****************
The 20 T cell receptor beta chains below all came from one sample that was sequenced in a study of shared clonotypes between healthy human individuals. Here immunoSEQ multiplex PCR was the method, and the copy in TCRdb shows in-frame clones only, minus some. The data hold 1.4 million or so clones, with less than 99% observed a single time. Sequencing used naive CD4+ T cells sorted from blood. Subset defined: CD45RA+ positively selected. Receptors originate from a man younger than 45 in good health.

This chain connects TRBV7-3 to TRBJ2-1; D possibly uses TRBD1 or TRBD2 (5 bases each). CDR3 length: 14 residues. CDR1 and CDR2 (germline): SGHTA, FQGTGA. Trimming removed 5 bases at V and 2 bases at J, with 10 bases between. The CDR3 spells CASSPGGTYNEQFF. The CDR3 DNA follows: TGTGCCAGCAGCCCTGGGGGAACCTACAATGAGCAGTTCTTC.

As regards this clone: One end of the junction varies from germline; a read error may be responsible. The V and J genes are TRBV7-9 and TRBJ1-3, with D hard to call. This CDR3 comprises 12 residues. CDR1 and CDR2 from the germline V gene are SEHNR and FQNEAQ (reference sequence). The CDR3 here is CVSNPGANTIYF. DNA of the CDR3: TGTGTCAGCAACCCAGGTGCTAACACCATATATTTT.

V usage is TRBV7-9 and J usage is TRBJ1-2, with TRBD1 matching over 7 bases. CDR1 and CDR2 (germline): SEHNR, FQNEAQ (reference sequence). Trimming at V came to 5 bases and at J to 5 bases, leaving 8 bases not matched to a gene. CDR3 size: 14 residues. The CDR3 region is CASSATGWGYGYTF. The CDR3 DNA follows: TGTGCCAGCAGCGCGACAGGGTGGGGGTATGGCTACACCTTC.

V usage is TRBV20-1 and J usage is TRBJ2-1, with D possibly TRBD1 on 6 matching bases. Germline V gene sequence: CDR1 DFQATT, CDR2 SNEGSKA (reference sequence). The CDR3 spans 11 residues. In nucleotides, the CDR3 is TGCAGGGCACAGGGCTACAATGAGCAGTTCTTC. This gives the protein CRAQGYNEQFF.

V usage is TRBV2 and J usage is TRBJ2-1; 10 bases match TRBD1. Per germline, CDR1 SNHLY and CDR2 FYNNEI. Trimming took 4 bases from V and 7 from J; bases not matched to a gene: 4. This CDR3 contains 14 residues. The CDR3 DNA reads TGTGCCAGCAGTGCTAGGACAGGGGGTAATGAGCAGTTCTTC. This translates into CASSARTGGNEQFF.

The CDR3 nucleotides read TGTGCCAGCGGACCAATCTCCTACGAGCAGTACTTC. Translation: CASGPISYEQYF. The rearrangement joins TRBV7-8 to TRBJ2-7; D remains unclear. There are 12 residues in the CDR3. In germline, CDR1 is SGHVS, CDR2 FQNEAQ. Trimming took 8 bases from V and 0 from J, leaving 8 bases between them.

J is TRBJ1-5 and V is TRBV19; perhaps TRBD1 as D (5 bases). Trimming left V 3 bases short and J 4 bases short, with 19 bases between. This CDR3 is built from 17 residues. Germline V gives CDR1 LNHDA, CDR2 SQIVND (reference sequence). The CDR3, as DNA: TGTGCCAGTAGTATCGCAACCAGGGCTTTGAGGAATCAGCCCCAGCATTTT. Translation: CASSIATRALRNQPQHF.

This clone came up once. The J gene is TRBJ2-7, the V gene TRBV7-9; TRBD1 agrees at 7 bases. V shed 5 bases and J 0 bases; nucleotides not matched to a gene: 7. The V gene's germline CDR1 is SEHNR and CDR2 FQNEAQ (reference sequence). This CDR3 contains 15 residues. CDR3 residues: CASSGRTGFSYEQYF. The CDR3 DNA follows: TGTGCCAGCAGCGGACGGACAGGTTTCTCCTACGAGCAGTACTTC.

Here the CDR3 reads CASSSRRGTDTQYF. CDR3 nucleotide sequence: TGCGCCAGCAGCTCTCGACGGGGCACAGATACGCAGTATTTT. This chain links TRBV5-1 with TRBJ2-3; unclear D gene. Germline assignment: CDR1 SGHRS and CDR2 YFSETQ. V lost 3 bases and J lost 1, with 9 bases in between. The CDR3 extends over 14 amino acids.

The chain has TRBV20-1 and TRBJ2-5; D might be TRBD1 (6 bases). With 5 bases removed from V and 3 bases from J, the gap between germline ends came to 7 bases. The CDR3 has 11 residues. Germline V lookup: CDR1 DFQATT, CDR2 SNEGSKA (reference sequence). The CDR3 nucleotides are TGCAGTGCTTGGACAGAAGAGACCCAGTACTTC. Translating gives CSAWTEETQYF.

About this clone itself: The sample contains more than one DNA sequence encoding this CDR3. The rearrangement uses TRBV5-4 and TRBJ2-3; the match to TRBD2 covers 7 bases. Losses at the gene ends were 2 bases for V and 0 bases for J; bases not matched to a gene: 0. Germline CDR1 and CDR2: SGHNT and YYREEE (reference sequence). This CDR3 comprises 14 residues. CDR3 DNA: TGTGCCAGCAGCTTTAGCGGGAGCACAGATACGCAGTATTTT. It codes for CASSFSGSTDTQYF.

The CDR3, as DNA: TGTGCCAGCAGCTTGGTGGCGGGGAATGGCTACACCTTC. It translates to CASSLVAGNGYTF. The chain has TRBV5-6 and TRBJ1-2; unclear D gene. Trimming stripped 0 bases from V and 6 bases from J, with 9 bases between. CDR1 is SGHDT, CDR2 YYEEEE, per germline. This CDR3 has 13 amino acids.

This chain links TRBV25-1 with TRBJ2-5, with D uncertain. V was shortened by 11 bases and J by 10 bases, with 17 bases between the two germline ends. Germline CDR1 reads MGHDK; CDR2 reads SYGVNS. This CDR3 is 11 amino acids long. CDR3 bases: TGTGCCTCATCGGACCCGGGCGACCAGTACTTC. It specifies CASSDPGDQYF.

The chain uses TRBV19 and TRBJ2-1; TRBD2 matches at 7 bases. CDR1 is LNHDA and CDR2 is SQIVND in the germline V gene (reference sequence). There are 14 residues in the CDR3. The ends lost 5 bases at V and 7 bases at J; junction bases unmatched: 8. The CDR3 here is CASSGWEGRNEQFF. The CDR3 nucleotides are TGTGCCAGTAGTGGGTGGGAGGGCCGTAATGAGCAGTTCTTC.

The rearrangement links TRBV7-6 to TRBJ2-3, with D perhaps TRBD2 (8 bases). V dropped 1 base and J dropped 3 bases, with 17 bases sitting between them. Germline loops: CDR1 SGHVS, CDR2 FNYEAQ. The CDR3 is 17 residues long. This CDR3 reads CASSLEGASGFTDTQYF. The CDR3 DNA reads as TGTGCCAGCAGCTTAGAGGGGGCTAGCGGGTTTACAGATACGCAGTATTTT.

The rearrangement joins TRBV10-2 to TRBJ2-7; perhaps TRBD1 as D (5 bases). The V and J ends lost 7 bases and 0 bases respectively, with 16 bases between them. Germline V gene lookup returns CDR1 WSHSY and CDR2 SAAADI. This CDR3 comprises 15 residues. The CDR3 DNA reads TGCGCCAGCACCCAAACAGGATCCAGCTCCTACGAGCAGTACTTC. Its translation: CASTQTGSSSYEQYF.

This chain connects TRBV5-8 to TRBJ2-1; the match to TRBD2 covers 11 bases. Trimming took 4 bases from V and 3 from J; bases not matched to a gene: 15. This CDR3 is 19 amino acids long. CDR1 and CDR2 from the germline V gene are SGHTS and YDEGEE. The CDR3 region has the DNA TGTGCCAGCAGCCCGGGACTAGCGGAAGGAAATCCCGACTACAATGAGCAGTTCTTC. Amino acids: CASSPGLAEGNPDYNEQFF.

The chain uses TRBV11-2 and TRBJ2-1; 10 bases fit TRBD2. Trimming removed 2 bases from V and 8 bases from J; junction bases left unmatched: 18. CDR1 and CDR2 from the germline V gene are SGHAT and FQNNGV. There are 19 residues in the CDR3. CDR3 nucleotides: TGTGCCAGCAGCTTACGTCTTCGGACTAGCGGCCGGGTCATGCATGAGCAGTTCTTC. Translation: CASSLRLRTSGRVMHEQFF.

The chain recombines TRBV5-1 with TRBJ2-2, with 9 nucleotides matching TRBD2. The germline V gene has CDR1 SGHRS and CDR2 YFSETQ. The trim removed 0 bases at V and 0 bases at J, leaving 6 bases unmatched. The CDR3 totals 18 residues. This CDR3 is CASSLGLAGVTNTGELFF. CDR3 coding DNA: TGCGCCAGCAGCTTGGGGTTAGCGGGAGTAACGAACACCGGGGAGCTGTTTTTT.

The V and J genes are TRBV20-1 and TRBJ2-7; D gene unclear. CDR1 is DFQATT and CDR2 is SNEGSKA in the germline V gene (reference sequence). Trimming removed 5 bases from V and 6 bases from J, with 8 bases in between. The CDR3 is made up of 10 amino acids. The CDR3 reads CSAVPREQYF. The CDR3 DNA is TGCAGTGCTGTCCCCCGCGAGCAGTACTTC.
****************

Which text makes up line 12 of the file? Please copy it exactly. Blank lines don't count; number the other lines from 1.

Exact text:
About this clone itself: The sample contains more than one DNA sequence encoding this CDR3. The rearrangement uses TRBV5-4 and TRBJ2-3; the match to TRBD2 covers 7 bases. Losses at the gene ends were 2 bases for V and 0 bases for J; bases not matched to a gene: 0. Germline CDR1 and CDR2: SGHNT and YYREEE (reference sequence). This CDR3 comprises 14 residues. CDR3 DNA: TGTGCCAGCAGCTTTAGCGGGAGCACAGATACGCAGTATTTT. It codes for CASSFSGSTDTQYF.